To describe the calculation and psychometric properties of the discharge self-care functional status quality measure implemented in the Centers for Medicare & Medicaid Services' (CMS) Inpatient Rehabilitation Facility (IRF) Quality Reporting Program on October 1, 2016. Medicare fee-for-service (FFS) patients from 38 IRFs that participated in the CMS Post-Acute Care Payment Reform Demonstration were included in this cohort study. Data came from the Continuity Assessment Record and Evaluation Item Set, IRF-Patient Assessment Instrument, and Medicare claims. For each patient, we calculated an expected discharge self-care score, risk-adjusted for demographic and baseline clinical characteristics. The performance score of each IRF equaled the percentage of patient stays where the observed discharge self-care score met or exceeded the expected score. We assessed the measure's discriminatory ability across IRFs and reliability. IRFs. Medicare FFS patients aged ≥21 years (N=4769). Not applicable. Facility-level discharge self-care quality measure performance score. A total of 4769 patient stays were included; 57% of stays were in women, and 12.1% were in patients aged quality measure showed strong reliability, with intraclass correlation coefficients of .91. The discharge self-care quality measure showed strong discriminatory ability and reliability, representing an important initial step in evaluation of IRF self-care outcomes. A wide range in performance scores suggested a gap in quality of care across IRFs. Future work should include testing the measure with nationwide data from all IRFs. Published by Elsevier Inc.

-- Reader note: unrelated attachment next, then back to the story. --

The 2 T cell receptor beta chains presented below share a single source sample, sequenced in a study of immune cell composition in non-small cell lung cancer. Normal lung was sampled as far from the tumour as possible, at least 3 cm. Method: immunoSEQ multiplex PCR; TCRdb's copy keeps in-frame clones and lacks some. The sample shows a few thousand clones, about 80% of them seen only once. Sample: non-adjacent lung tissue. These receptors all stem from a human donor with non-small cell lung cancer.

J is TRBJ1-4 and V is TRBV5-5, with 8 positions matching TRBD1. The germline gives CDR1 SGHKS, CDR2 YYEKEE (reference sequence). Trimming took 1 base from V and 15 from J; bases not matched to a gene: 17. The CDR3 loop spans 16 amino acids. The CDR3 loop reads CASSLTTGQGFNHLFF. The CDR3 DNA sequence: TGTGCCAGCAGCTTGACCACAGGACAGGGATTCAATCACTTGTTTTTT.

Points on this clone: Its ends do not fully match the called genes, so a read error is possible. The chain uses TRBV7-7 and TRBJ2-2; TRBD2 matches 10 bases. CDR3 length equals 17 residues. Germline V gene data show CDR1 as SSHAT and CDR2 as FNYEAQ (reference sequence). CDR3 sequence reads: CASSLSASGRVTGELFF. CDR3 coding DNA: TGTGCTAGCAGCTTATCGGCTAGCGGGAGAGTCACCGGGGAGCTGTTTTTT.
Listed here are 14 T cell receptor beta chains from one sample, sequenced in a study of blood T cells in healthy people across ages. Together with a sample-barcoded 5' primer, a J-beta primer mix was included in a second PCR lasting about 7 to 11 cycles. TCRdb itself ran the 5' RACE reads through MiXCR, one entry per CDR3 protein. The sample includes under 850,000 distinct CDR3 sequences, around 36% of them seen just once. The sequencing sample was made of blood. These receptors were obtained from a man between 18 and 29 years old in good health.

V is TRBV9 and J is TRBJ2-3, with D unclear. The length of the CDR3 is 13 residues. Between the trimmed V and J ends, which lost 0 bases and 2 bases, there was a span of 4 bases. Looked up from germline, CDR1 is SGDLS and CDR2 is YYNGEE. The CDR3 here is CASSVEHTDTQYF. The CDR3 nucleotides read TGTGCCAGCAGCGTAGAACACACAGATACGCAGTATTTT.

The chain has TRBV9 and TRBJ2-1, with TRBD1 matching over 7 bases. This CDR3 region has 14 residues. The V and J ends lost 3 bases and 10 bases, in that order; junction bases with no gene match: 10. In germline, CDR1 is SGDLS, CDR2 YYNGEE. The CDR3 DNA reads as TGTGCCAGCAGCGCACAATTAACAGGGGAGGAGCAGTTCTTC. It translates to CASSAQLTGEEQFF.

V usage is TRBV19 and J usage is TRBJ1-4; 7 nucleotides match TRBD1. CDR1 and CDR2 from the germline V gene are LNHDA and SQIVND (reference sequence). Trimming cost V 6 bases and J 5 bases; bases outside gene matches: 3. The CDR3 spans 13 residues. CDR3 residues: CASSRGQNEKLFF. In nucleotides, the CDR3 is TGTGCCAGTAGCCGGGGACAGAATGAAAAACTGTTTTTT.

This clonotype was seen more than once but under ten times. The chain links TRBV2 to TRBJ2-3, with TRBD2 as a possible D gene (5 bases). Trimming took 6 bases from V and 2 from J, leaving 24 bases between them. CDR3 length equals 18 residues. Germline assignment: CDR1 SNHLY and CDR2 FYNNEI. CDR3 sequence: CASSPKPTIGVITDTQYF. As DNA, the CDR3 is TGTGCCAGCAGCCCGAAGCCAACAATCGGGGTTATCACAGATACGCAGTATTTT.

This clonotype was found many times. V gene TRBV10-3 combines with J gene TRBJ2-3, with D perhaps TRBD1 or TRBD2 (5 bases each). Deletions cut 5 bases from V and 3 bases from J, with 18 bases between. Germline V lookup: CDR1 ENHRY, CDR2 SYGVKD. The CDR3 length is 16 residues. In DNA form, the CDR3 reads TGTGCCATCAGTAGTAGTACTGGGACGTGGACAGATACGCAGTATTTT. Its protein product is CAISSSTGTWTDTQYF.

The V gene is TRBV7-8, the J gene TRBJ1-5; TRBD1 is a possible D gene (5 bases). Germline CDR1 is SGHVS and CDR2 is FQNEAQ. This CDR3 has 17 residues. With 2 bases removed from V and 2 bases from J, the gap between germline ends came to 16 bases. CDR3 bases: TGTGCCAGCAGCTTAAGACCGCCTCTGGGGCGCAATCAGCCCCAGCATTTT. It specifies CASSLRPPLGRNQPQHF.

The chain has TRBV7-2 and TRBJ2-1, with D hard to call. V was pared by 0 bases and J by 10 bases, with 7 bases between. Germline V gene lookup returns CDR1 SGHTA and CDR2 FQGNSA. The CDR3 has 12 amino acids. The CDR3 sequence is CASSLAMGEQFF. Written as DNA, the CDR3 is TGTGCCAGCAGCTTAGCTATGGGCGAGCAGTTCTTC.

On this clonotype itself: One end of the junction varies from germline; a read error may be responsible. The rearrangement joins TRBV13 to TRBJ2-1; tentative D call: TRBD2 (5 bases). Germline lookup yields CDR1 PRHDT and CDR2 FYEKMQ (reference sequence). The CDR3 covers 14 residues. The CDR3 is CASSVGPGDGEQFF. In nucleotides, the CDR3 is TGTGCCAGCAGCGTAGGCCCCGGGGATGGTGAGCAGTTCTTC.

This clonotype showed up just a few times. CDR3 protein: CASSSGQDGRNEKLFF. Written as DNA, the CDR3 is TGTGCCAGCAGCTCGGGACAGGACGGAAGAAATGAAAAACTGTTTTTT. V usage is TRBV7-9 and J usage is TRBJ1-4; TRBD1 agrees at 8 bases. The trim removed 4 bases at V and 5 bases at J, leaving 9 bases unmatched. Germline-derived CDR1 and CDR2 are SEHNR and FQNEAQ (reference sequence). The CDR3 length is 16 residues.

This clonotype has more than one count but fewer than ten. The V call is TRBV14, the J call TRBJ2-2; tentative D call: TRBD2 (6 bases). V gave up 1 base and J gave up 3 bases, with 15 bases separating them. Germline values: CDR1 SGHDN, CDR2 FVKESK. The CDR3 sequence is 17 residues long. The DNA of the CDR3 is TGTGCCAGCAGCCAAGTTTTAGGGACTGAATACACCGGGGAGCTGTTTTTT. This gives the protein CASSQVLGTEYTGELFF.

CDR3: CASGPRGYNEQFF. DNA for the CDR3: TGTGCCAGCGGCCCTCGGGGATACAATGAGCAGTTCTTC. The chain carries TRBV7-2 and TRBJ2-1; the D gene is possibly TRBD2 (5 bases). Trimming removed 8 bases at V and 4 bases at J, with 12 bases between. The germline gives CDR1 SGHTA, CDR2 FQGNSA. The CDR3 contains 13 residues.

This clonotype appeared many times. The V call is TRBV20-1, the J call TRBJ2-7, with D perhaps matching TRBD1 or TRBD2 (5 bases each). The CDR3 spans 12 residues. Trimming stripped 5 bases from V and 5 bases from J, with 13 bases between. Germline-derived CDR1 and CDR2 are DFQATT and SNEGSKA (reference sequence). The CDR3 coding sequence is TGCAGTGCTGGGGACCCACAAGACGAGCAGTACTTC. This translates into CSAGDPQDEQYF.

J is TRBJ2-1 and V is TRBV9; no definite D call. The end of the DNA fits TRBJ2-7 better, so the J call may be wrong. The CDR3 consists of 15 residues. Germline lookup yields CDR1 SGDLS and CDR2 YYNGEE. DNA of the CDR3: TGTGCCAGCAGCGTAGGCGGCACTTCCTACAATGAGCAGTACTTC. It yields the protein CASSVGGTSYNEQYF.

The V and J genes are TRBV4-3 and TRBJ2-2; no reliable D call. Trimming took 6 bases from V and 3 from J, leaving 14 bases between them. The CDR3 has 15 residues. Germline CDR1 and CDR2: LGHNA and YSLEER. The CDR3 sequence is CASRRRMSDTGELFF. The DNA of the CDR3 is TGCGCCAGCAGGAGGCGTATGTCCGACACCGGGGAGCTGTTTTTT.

8. Quality assurance aspects of the major procurements for the Large Coil Test Facility

    International Nuclear Information System (INIS)

    Taylor, D.J.; Thompson, P.B.; Ryan, T.L.; Queen, C.C.; Halstead, E.L.; Murphy, J.L.; Wood, R.J.

    1983-01-01